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In Matthew 5:19, Jesus states that anyone who relaxes (ESV) even the least of the commandments in the Law and teaches others to do the same would be called least in the kingdom of heaven. But then in several instances, with regard to the Sabbath, he seems to do just that.

In the Old Testament, the interpretation of the commandments is very strict. One little infraction, even if accidental could result in instant death. Jesus’ interpretation of some of the commandments seems to go beyond even what is given in the OT, e.g., even being angry with a brother can be considered worthy of judgment in the same way as murder, and even looking upon a woman in lust is equivalent to adultery.

But his view of the Sabbath seems quite different. He seems to be teaching to take a more “practical” view of the Sabbath.

In Mark 2:27, after being questioned about why it was apparently okay with him for his disciples to be plucking grain to eat from the fields they were passing through, he states that the Sabbath was made for man not man for the Sabbath.

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  • Does this answer your question? At John 5:18, did Jesus break the Sabbath?
    – Michael16
    Commented Feb 16, 2023 at 15:12
  • Before asking, search thoroughly for that topic. My answer answers your que hermeneutics.stackexchange.com/questions/76584/… The principle is practicality, ignoring smaller laws for the sake of greater laws.
    – Michael16
    Commented Feb 16, 2023 at 15:14
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    We have a contrast of extremes between Matthew 5:18 and 11:11-15. After all, is "least" greater' or least?
    – Betho's
    Commented Feb 16, 2023 at 15:24
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    John the Baptist claimed that Jesus was greater and that he was not worthy to untie his shoes in John 1:27. Jesus in Matthew 11:11 and Luke 7:28 recalls this condition, however, remaining the least by serving the disciples and strictly fulfilling the two greatest commandments.
    – Betho's
    Commented Feb 16, 2023 at 15:25
  • The variant in Mark 2 would've been more relevant as a new topic Jesus saw a man working on sabbath and told him "Man, if you know what you do, blessed are you; but if you do not know, you are cursed and a transgressor of the law.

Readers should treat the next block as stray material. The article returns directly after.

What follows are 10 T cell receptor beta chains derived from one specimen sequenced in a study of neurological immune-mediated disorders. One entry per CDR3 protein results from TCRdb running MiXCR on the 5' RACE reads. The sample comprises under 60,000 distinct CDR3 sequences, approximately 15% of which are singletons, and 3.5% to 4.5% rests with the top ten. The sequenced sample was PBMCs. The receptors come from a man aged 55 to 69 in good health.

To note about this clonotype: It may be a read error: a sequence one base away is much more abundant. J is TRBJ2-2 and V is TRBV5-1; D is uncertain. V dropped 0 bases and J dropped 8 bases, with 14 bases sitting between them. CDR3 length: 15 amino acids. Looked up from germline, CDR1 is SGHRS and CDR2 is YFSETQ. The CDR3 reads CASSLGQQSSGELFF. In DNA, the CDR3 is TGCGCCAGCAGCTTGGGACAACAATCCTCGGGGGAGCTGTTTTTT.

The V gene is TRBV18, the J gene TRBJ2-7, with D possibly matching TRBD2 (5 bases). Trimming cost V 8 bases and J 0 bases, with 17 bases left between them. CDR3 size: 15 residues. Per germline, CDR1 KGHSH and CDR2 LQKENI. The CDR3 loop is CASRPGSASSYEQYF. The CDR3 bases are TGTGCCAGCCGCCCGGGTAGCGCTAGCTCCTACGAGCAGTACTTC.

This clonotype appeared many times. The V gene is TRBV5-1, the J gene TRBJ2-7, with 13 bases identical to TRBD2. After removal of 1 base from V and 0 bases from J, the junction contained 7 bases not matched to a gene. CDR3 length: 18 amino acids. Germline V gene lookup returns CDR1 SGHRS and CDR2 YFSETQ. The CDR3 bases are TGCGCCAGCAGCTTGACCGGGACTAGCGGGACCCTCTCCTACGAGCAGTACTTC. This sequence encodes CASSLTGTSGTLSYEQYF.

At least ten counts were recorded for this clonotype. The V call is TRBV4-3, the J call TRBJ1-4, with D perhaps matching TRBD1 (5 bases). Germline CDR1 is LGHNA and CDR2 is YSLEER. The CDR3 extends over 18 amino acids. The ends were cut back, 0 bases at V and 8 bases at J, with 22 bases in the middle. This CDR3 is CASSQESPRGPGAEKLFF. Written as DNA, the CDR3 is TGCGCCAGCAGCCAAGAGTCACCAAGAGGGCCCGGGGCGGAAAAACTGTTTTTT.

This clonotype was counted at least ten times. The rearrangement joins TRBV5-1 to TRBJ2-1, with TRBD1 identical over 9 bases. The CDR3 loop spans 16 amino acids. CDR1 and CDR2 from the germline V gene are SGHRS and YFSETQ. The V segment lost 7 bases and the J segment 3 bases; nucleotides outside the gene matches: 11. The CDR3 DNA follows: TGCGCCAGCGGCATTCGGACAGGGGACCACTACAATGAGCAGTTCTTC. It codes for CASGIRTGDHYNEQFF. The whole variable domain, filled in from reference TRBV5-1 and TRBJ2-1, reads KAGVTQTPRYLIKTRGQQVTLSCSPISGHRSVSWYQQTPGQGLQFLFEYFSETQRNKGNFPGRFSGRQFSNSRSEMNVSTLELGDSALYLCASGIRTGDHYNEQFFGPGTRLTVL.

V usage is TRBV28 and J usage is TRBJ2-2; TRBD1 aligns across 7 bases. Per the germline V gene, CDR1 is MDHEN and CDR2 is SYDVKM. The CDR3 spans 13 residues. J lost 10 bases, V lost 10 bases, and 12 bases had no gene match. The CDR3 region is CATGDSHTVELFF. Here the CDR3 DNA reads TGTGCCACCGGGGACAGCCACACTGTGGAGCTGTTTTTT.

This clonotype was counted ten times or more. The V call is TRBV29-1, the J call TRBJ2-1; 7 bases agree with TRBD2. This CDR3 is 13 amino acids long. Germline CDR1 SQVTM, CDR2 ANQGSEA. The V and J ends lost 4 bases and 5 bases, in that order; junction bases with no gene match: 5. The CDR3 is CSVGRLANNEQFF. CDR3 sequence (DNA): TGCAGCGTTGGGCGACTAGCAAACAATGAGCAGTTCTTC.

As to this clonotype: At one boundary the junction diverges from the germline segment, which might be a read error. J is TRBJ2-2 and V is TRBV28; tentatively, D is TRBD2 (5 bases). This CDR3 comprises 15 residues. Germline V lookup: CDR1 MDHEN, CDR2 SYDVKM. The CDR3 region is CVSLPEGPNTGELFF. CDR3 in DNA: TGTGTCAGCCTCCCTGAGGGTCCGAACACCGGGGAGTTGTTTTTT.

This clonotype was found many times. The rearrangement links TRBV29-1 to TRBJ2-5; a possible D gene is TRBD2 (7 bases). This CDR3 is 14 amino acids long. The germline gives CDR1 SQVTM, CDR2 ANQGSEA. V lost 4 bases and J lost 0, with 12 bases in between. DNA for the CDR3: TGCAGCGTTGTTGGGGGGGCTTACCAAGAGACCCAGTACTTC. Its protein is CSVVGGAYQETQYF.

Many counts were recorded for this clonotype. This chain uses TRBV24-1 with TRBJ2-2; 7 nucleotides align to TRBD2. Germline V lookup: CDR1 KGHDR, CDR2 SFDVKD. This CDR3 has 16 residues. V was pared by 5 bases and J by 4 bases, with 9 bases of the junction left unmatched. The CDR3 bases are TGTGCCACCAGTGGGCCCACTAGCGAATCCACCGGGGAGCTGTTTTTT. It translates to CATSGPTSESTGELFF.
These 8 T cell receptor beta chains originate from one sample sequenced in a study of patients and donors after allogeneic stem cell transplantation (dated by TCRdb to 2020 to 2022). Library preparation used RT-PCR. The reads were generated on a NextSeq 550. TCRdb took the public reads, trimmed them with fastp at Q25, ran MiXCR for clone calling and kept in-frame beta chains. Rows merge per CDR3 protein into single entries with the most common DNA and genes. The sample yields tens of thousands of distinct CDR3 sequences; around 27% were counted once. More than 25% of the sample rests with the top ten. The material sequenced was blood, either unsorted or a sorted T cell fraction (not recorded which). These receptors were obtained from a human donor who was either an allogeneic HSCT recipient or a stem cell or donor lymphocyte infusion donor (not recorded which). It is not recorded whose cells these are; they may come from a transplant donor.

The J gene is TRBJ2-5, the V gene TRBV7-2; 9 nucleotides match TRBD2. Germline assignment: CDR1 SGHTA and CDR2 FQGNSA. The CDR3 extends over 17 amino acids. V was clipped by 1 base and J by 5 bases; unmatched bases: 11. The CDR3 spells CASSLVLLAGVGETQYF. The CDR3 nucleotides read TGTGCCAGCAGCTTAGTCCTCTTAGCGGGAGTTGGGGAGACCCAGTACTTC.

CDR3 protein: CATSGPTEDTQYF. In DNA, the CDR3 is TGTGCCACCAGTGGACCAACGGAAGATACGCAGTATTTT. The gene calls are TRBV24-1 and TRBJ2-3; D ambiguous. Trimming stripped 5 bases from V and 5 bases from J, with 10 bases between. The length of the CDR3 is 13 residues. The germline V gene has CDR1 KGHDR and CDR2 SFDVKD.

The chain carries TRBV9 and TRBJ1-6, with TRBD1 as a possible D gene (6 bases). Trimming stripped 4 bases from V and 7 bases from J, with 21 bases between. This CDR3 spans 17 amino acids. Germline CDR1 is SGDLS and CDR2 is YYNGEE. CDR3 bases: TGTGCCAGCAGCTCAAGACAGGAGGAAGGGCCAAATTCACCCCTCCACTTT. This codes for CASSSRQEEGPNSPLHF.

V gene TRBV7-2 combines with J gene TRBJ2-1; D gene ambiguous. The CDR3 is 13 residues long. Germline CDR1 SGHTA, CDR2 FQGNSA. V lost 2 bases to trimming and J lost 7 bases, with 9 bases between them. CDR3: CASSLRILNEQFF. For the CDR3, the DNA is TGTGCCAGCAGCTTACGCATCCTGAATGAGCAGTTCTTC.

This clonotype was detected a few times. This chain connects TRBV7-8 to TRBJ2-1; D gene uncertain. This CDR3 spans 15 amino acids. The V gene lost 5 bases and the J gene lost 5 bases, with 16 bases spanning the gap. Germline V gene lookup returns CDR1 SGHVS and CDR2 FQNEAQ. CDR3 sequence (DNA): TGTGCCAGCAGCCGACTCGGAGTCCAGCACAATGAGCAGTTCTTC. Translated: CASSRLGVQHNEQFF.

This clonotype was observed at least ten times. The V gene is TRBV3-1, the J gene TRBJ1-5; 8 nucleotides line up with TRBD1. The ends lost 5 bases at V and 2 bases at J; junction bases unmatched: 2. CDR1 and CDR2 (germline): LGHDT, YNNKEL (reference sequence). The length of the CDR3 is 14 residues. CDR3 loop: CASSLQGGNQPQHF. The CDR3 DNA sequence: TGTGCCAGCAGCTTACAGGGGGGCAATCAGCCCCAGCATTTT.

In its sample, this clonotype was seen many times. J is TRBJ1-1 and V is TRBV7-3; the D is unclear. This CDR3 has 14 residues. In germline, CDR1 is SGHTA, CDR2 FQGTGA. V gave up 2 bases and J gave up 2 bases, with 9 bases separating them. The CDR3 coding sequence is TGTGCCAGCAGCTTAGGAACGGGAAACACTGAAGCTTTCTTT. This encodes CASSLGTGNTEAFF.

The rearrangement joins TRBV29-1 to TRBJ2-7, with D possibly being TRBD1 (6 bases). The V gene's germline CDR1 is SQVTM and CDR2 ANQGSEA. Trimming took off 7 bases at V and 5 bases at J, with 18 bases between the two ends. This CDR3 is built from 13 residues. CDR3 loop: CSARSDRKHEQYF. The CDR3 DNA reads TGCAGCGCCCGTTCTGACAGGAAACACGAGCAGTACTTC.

– Michael16
    Commented May 27, 2023 at 2:52

7 Answers 7

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The difference needs to be seen between what the Mosaic law actually stated regarding Sabbath rules, and the additional interpretations that later scribes wrote down, so that the most minute detail was 'covered' to their satisfaction. The Mishnah contained Jewish tradition, but the Mishnah is not the Mosaic law.

For example, with regard to tithing rules, even weighing herbs was regulated, so as to get the most precise accuracy for tithing on herbs. The Mosaic law did not so regulate. Jesus exposed that particular example by saying:

"Woe to you, teachers of the law and Pharisees, you hypocrites! You give a tenth of your spices - mint, dill and cummin. But you have neglected the more important matters of the law - justice, mercy and faith. You should have practiced the latter, without neglecting the former. You blind guides! You strain out a gnat but swallow a camel." Matthew 23:23-24 N.I.V.

Notice that Jesus did not say they can neglect to give a tenth of their spices. He agreed with the Mosaic law that would include spices and herbs in the tithing reckoning, but he gave no agreement about the way the scribes and Pharisees sought to control the people with their strict interpretations whilst being hypocrites regarding the weighty matters of the law.

It was the same with strict Sabbath rules. Jesus' disciples had not broken the Mosaic law, for it allowed people to hand-pick from the margins of the fields, where grain was deliberately left uncut, for poor people to benefit from. See Exodus 34:21. However, the Mishnah was what Jesus' accusers were basing their criticism of his disciples on. They were seeking to find fault with Jesus, to discredit his ministry.

Jesus' answer was to remind them of what the Hebrew scriptures recorded regarding king David and his men, in need of food, in the days of Abiathar the high priest; he went into the house of God. He and his men ate the consecrated bread, which only the priests could lawfully eat. Now, that point is in the Mosaic law! See 1 Samuel 21:1-6 in the Bible.

Jesus concluded his expose of the nasty motive behind such pharisaical criticism that particular Sabbath day by saying that he is Lord of the Sabbath (which was made for man - not man made for the Sabbath) Mark 2:25-27. Constantly, Jesus had to expose the motives behind his enemies verbal attacks. That is the point missed by those seeking to accuse and to trip up those who believe in Jesus, including the Pharisees of his day. That clears up the seeming contradiction, showing that it was no contradiction at all.

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    +1. Excellent answer.
    – Dottard